Monthly Archives: August 2020


The title isn’t quite accurate, but headlines often aren’t. However, there is an element of truth in it, as you will see if you persist.

Despite me rushing to finish last night’s post by midnight, my days don’t really run from midnight to midnight and I often work an hour or so into the night while it is quiet. This is particularly the case at weekends when I can get up later to compensate.

As an example, I did some decluttering this morning then set my alarm to give myself just over an hour at the computer before warming up the soup for lunch. Julia decided this would be a good time to start work on reorganising the kitchen so my writing efforts are now accompanied by the clatter of various kitchen implements (mainly noisy ones) as she composes a symphony for baking trays and raised voices.

I did think of inserting a witty quote on marriage here, but couldn’t find one. I suspect all the wittiest quotes are written by people who aren’t married. The ones who are married just nod and keep their heads down, which is why they are still married.

I’m playing WP Roulette here – if she reads this I’m in trouble. If not I will live to moan another day.

That’s why I work into the early hours.

And that was why, about half an hour after posting I decided to look at one of the magazines that had some submissions from me five weeks ago. I was surprised, and a little put out, to find that they had published the next issue. I don’t mind rejection too much, because it’s part of writing, but I don’t really like being ignored.

Anyway, it is what it is. I read a few of the haibun and decided to see when the next submission window opened. While I did that I noticed a note saying that if you don’t get an acknowledgement within in two days you should get in touch. It was a lot longer than two days, but I double checked, found I definitely hadn’t had one and decided to take action.

Two Cyclists

As recommended in many articles on writing I dropped the the editor a short polite note to check if they had received anything from me and checking the best way to submit next time round.

The marvels of email and the time difference between the UK and USA meant I had a reply within half an hour. It seems the automated submission form is suspected of discarding a number of submissions and is now out of favour.

Ah well!

When it comes down to it I checked the two pieces I’d submitted and decided they weren’t all that good anyway. Internet oblivion is probably the best place for them. Anyway, even if they had been brilliant you can’t turn back time, despite Cher’s singing and the services of a good plastic surgeon.

As time goes on I’m finding that I have more and more sympathy for editors. It can’t be easy at the best of times, particularly when you see the number of submissions some of them get, and when the technology turns against you it must be hellish.

It’s a big day tomorrow – three submission windows open and I have submissions prepared for each one.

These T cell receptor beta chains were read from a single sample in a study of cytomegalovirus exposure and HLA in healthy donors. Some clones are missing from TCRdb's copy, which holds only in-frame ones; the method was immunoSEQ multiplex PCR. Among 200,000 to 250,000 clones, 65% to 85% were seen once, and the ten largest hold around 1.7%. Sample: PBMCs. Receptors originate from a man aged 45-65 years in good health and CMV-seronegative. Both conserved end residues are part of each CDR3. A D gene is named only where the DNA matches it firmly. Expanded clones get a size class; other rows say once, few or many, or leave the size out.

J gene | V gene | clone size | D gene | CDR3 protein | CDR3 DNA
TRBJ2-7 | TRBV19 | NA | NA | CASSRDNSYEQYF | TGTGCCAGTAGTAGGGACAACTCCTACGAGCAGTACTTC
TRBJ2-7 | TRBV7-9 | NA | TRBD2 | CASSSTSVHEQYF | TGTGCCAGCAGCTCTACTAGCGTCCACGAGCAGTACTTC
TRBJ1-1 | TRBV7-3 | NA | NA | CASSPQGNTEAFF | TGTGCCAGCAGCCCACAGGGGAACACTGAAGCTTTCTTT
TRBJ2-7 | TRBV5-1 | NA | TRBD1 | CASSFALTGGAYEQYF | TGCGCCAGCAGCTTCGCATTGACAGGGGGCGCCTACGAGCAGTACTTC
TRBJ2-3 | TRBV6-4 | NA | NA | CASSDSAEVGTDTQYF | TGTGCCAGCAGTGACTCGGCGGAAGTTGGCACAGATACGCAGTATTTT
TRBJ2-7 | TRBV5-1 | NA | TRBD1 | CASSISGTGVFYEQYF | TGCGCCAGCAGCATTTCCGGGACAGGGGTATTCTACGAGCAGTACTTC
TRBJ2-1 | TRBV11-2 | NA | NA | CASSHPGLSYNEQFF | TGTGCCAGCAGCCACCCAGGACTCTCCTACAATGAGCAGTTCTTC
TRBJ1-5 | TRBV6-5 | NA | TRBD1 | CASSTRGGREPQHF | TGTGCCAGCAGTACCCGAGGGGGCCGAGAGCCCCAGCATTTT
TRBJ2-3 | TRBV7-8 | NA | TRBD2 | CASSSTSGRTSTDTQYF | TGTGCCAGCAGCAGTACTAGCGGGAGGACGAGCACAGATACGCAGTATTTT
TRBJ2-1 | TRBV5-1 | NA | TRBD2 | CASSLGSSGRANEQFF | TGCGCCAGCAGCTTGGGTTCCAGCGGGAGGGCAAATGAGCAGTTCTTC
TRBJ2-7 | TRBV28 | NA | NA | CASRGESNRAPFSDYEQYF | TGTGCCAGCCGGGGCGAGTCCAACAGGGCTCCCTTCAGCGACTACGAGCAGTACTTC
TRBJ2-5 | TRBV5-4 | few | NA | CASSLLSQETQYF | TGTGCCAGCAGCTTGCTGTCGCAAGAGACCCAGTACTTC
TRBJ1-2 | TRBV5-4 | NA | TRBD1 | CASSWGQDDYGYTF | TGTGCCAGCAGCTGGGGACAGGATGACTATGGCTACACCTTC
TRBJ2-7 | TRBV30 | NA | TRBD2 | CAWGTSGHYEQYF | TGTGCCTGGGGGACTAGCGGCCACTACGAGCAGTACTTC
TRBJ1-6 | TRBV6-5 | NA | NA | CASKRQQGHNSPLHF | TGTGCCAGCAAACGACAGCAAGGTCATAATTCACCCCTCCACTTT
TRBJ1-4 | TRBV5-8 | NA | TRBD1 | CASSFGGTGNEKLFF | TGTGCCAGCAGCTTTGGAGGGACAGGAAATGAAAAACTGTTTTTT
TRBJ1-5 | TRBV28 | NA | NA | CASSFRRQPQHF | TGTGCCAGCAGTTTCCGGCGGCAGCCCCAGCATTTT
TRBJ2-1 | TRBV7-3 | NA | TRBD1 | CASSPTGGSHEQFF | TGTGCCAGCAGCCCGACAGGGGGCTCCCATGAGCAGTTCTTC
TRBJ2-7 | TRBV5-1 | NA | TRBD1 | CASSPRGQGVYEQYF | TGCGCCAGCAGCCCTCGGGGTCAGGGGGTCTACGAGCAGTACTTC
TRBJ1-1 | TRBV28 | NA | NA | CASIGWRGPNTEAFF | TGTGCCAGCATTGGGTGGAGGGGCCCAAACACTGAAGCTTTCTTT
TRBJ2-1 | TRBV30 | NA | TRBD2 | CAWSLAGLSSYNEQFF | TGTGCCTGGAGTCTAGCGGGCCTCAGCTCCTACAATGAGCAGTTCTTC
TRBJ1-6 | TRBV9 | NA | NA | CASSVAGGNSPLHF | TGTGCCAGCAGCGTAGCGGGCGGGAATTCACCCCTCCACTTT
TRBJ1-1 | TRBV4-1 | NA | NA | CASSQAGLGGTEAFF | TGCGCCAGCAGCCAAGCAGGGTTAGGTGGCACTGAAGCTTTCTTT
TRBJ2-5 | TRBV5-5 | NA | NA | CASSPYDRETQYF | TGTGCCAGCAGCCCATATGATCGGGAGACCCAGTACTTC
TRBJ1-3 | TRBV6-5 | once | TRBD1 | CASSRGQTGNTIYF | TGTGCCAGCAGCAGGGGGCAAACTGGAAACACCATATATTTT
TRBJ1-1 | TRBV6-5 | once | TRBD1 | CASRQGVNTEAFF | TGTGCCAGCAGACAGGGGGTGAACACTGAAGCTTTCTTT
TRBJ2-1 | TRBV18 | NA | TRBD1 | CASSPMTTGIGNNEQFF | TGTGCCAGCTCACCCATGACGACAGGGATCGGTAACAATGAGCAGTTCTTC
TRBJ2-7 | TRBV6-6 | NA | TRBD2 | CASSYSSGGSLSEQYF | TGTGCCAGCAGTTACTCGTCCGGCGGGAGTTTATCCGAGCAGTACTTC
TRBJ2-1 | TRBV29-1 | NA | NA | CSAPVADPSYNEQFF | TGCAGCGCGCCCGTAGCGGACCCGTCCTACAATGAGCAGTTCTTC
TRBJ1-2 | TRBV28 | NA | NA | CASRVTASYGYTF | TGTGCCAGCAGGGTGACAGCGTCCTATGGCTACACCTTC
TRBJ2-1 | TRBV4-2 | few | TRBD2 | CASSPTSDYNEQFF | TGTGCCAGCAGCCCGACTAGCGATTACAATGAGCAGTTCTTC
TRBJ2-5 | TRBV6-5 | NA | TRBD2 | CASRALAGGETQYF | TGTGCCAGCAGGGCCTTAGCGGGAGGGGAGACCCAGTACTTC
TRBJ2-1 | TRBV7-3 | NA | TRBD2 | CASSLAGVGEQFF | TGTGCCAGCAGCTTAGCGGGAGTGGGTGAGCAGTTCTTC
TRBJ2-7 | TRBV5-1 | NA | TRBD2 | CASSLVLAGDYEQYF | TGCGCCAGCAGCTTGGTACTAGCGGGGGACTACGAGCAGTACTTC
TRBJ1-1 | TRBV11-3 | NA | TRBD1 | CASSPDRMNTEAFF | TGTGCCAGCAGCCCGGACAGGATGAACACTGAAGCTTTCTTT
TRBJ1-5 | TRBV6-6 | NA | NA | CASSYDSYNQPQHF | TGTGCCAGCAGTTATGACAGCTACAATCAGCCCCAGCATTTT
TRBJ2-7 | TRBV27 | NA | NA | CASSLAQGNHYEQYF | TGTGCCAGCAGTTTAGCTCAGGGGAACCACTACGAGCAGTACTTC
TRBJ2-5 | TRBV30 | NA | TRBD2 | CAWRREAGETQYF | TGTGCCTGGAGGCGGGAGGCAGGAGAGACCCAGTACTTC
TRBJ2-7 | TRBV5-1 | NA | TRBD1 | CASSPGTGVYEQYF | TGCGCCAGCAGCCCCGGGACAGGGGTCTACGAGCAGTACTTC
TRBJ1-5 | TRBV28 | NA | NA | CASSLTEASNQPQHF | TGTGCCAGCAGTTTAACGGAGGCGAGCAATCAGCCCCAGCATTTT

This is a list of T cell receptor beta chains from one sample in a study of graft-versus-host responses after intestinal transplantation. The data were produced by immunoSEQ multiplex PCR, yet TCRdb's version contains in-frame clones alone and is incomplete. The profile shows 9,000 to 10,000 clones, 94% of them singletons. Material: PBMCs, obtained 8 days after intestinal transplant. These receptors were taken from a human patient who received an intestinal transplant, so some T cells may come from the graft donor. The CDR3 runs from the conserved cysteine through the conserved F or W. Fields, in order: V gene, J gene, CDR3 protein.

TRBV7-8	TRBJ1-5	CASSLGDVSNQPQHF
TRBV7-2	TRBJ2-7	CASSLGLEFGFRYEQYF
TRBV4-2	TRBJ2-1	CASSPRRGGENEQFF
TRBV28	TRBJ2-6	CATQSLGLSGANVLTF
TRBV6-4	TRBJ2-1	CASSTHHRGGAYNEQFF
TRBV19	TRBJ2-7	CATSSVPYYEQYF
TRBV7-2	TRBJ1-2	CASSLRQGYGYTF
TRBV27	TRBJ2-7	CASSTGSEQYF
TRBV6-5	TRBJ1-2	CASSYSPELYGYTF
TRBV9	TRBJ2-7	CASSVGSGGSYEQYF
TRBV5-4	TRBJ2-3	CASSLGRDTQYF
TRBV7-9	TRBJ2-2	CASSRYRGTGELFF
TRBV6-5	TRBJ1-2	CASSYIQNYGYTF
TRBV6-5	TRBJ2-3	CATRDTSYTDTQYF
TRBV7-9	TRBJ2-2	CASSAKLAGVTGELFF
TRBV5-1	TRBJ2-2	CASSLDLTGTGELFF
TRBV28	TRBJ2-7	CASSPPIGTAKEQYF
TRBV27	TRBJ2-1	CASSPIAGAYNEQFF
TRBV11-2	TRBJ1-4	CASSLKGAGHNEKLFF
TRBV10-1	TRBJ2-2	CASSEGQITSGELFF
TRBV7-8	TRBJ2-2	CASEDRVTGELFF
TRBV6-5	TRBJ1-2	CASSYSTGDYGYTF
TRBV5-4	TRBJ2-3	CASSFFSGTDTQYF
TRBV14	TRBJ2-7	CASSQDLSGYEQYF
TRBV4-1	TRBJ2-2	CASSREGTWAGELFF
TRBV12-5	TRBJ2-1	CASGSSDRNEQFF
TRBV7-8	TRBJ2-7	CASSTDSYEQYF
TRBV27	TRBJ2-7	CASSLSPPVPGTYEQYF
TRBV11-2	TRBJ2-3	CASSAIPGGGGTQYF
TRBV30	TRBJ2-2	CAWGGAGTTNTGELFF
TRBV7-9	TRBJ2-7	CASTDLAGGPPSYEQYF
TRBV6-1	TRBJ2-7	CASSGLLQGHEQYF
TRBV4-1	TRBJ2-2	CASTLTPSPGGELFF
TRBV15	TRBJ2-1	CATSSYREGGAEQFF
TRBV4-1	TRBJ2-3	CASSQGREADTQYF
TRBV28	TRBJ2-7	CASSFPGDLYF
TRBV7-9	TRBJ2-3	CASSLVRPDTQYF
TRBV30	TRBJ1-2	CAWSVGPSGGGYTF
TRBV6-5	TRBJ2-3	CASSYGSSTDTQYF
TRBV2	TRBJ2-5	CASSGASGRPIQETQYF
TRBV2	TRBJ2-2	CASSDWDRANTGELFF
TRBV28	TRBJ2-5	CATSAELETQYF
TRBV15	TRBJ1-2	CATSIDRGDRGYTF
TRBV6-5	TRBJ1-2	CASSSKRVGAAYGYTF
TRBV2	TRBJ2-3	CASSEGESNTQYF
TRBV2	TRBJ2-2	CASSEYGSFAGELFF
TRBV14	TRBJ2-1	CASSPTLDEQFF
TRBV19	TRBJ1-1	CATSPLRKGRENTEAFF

The game’s afoot, as Holmes said, though when I check the quote I find that Henry V said it first. Tricky things, quotes.



Quite a Good Sunday

I had a surprise this afternoon when I switched the computer on and it worked. Sorry, only joking, but based on yesterday’s post I expect some of you heaved a sigh of relief. I did have a surprise, but it wasn’t that. I had been sent an email by Country Life, which happens regularly, and in it they were running a number of articles about Northamptonshire, which is becoming known as the new Cotswolds. Strange, I thought, I’m sure I mentioned that several years ago in a post titled Cotswolds or Notswolds?

Looks like I’m in the forefront of modern trends and thinking. That was a surprise as I’m not usually a trendsetter. However, as usual, I am at the back of the queue when it comes to getting paid for my prescient brilliance. I just hope it doesn’t lead to the ruination of Northamptonshire as it fills up with Londoners.

Then I turned on my emails. I had an email from Failed Haiku. They have accepted a haibun for next month. Out of the submissions I’ve sent out i  the last couple of months that now means numbers two and four have now accepted haibun. One and three have yet to reply. Five and six are just submissions of haiku and I don’t hold out much hope for them, but I won’t get better if I don’t try.

I am, as I have said before, not good at haiku, and try to disguise the fact by writing a bit of prose to dress it up, thus creating a haibun.

I once read an article on how you should set yourself up to fail because you learn more from failure than you do from success. Unfortunately I have also seen articles saying you learn more from success than from failure. The only thing I know about failure is that the more you fail, the more you get used to it. It’s all very well telling yourself it isn’t personal or that it’s just an editor’s preference. You can even make a book of your successes so that you can leaf through it to buoy yourself up when things get tough (and I confess that I have done this). But the best thing of all is just toughening yourself up by practicing being rejected.

I am currently employing the same theory that I used when I was a salesman. If you have to make twenty calls to get one sale you need to get the nineteen calls out of the way. So I’ve decided to submit more and see if it results in more acceptances. If it doesn’t I will have to have a serious look at the quality of my output.